Consumer Reports has no relationship with any advertisers or sponsors on this website. Copyright © 2006-2014 Consumers Union of U.S.

    Subscribe now!
    Subscribe to ConsumerReports.org for expert Ratings, buying advice and reliability on hundreds of products.
    Update your feed preferences

                    submit to reddit    

    0 0

    Ask the CEO: W. Craig Jelinek

    Hey, Costco fans . . . and everyone else. This is your opportunity to get the megastore's CEO to answer your questions.

    Ask the CEO, a new feature in Consumer Reports magazine, gives you a direct line to the world’s top brass. Our next CEO is W. Craig Jelinek, who presides over what The Wall Street Journal has called the "cheapest, happiest company in the world." 

    What's really behind those miles of aisles? Now, member or not, you can find out. Send us your questions about products Costco carries—or doesn’t; your own in-store experiences; the company's plans to expand; and more. 

    We’ll send select questions to Jelinek and print answers as an exclusive Q&A in an upcoming issue of Consumer Reports magazine and on ConsumerReports.org.

    Send your questions by August 27 to AskTheCEO@cr.consumer.org or submit one via Facebook.

    Consumer Reports has no relationship with any advertisers or sponsors on this website. Copyright © 2006-2014 Consumers Union of U.S.

    Subscribe now!
    Subscribe to ConsumerReports.org for expert Ratings, buying advice and reliability on hundreds of products.
    Update your feed preferences

                    submit to reddit    

    0 0

    Wireless 911 calls need an upgrade

    When it comes to cell phones and 911 calls, the news is a mixed bag.

    The good news: When you're outdoors and make a 911 call with your cell phone, the dispatcher should be able to tell precisely where you are, thanks to requirements by the Federal Communications Commission and advancements in location technology, such as GPS.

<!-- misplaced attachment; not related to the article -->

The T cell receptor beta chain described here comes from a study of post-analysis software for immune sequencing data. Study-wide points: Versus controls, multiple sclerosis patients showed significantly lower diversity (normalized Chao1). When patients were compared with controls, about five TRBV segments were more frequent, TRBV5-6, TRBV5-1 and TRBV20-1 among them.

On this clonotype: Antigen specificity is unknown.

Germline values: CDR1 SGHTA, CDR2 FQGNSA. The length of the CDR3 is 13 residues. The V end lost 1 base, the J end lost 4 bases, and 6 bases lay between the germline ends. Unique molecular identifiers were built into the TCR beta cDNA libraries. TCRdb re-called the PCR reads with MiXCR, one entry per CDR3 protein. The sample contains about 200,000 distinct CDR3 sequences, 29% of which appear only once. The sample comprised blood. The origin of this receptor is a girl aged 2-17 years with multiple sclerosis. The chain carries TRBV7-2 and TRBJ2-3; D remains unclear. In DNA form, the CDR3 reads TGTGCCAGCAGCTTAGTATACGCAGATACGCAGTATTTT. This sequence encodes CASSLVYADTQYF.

The bad news, especially when you consider that 70 percent of 911 calls now come from cell phones and that most cell calls are made from indoors: When you’re calling from inside a tall building or from an indoor location in a big city, it can be much harder to pinpoint your location. You could be stuck inside an apartment, office, or hotel, incapacitated and unable to describe your locale, and your cell phone wouldn't provide critical details to the 911 dispatcher.

    The inability of 911 to locate cell phones indoors is a serious and, with more and more Americans opting for wireless-only phone service, growing issue. That’s why Consumers Union, the policy and advocacy arm of Consumer Reports, is pressing for new standards for AT&T, Sprint, T-Mobile, Verizon, and other wireless carriers to improve indoor-location accuracy.

    Read our earlier report to make sure your home phone service can reach 911.

    This year, the Federal Communications Commission put a proposal on the table that would raise benchmarks for wireless companies to help first responders locate wireless 911 calls. In five years, the carriers would be required to transmit locations for 911 calls made from indoors, with technology to pinpoint a floor of a building. Companies would have to report on their performance and progress, which is important because it can improve accountability and speed up improvements.